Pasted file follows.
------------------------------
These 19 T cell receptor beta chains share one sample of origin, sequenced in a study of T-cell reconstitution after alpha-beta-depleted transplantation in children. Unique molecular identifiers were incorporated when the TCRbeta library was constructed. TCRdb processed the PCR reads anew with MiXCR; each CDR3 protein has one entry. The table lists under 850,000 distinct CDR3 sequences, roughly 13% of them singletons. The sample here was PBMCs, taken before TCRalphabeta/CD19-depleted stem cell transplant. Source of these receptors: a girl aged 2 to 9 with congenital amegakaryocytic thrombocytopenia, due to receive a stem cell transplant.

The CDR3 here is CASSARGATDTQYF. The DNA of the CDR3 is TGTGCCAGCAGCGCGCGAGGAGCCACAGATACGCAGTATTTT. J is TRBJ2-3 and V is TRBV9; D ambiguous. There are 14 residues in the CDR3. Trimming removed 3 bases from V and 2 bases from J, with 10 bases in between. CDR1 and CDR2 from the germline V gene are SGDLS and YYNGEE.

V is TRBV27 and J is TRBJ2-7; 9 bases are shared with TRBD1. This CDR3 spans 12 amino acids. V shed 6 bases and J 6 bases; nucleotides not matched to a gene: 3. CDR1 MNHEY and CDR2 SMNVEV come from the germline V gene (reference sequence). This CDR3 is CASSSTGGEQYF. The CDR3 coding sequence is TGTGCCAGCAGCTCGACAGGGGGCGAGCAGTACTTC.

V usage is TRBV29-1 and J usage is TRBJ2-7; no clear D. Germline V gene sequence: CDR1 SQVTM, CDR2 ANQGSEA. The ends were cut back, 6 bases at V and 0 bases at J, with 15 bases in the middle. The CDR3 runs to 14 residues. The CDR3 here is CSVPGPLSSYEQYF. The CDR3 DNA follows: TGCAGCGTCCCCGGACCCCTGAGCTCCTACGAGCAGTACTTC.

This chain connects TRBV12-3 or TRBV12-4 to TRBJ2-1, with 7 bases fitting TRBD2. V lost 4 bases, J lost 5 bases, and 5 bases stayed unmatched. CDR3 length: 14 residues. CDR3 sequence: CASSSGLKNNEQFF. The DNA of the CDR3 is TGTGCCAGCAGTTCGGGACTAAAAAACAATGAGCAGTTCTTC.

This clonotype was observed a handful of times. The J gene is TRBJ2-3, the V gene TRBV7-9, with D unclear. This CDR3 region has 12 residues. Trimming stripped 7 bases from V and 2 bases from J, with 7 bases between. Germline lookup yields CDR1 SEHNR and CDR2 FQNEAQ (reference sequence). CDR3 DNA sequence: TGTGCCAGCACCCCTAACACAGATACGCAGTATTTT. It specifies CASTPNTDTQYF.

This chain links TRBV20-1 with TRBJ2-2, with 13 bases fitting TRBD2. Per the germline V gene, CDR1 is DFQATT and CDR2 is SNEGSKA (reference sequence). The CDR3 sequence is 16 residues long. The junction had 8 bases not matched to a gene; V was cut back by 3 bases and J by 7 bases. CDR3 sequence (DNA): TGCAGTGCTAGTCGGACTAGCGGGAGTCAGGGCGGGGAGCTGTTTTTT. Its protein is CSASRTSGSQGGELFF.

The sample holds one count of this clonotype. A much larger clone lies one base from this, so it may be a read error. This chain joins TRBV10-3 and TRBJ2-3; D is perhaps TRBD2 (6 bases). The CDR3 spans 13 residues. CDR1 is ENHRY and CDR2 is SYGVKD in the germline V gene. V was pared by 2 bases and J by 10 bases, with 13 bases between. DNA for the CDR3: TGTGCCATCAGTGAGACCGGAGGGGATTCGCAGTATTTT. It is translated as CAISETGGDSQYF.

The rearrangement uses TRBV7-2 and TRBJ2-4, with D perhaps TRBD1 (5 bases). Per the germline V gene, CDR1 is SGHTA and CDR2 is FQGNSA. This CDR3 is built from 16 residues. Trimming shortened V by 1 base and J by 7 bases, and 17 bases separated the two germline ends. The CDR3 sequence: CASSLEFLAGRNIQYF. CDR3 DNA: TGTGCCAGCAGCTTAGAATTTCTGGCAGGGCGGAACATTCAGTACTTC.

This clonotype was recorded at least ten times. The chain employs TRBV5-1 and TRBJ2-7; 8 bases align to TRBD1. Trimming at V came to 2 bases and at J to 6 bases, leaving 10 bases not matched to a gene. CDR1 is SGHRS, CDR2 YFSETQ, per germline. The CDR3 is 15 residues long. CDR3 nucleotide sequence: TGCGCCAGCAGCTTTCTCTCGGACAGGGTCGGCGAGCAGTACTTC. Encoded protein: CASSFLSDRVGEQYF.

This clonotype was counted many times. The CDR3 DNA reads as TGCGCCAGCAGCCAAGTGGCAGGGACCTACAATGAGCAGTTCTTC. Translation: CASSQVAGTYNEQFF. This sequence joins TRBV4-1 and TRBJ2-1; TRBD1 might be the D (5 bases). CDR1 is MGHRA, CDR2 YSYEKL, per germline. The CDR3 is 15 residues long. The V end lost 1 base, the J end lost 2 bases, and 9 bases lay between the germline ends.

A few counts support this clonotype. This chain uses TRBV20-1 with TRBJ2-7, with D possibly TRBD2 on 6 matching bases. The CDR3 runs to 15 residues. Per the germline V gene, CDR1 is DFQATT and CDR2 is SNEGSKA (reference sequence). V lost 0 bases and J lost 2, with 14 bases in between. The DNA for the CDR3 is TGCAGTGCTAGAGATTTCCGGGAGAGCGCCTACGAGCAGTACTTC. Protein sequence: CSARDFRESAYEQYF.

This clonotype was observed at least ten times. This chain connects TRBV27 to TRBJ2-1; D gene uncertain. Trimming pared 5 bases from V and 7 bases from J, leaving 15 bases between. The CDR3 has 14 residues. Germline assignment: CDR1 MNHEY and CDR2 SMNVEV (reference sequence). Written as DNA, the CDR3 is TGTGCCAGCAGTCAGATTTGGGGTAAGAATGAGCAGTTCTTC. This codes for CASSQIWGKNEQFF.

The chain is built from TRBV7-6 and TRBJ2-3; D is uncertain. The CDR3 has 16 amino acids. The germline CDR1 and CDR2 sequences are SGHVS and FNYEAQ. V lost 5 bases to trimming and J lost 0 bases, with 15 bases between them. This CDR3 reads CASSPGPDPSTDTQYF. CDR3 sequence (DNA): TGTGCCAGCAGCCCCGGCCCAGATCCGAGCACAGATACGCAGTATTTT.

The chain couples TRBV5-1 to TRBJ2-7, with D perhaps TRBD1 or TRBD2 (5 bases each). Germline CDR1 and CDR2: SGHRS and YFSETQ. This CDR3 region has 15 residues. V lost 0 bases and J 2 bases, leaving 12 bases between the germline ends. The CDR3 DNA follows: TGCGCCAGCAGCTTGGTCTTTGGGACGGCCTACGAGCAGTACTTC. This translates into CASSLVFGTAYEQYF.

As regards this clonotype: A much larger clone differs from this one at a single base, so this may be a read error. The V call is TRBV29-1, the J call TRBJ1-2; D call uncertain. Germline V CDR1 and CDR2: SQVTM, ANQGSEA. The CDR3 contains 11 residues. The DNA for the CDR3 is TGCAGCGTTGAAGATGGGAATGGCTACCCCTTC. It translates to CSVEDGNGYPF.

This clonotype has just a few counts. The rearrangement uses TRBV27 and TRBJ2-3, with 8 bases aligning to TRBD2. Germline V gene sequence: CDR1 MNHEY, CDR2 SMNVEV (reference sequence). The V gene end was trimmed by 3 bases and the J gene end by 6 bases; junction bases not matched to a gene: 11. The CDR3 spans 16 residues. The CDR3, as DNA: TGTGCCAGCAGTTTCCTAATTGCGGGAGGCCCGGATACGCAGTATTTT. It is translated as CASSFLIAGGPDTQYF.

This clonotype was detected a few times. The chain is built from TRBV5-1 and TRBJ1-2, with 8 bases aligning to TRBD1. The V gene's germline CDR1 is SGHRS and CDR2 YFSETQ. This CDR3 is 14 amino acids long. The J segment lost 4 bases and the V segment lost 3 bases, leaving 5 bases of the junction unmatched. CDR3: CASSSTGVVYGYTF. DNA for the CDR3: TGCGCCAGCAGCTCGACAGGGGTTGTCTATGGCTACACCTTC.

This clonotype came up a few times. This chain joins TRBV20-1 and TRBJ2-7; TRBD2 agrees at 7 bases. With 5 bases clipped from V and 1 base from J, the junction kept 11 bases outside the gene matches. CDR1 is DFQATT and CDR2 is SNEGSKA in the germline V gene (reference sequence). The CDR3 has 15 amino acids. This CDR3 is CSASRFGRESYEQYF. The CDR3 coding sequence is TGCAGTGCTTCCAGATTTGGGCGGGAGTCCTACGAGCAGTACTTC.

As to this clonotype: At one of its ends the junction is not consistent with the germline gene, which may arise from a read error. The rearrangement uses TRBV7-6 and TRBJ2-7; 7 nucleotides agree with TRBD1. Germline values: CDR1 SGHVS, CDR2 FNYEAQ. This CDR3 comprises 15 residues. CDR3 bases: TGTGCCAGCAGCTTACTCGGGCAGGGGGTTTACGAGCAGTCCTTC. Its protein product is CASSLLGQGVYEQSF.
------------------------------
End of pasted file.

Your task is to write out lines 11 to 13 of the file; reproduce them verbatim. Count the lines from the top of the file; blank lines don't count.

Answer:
This clonotype was counted many times. The CDR3 DNA reads as TGCGCCAGCAGCCAAGTGGCAGGGACCTACAATGAGCAGTTCTTC. Translation: CASSQVAGTYNEQFF. This sequence joins TRBV4-1 and TRBJ2-1; TRBD1 might be the D (5 bases). CDR1 is MGHRA, CDR2 YSYEKL, per germline. The CDR3 is 15 residues long. The V end lost 1 base, the J end lost 2 bases, and 9 bases lay between the germline ends.

A few counts support this clonotype. This chain uses TRBV20-1 with TRBJ2-7, with D possibly TRBD2 on 6 matching bases. The CDR3 runs to 15 residues. Per the germline V gene, CDR1 is DFQATT and CDR2 is SNEGSKA (reference sequence). V lost 0 bases and J lost 2, with 14 bases in between. The DNA for the CDR3 is TGCAGTGCTAGAGATTTCCGGGAGAGCGCCTACGAGCAGTACTTC. Protein sequence: CSARDFRESAYEQYF.

This clonotype was observed at least ten times. This chain connects TRBV27 to TRBJ2-1; D gene uncertain. Trimming pared 5 bases from V and 7 bases from J, leaving 15 bases between. The CDR3 has 14 residues. Germline assignment: CDR1 MNHEY and CDR2 SMNVEV (reference sequence). Written as DNA, the CDR3 is TGTGCCAGCAGTCAGATTTGGGGTAAGAATGAGCAGTTCTTC. This codes for CASSQIWGKNEQFF.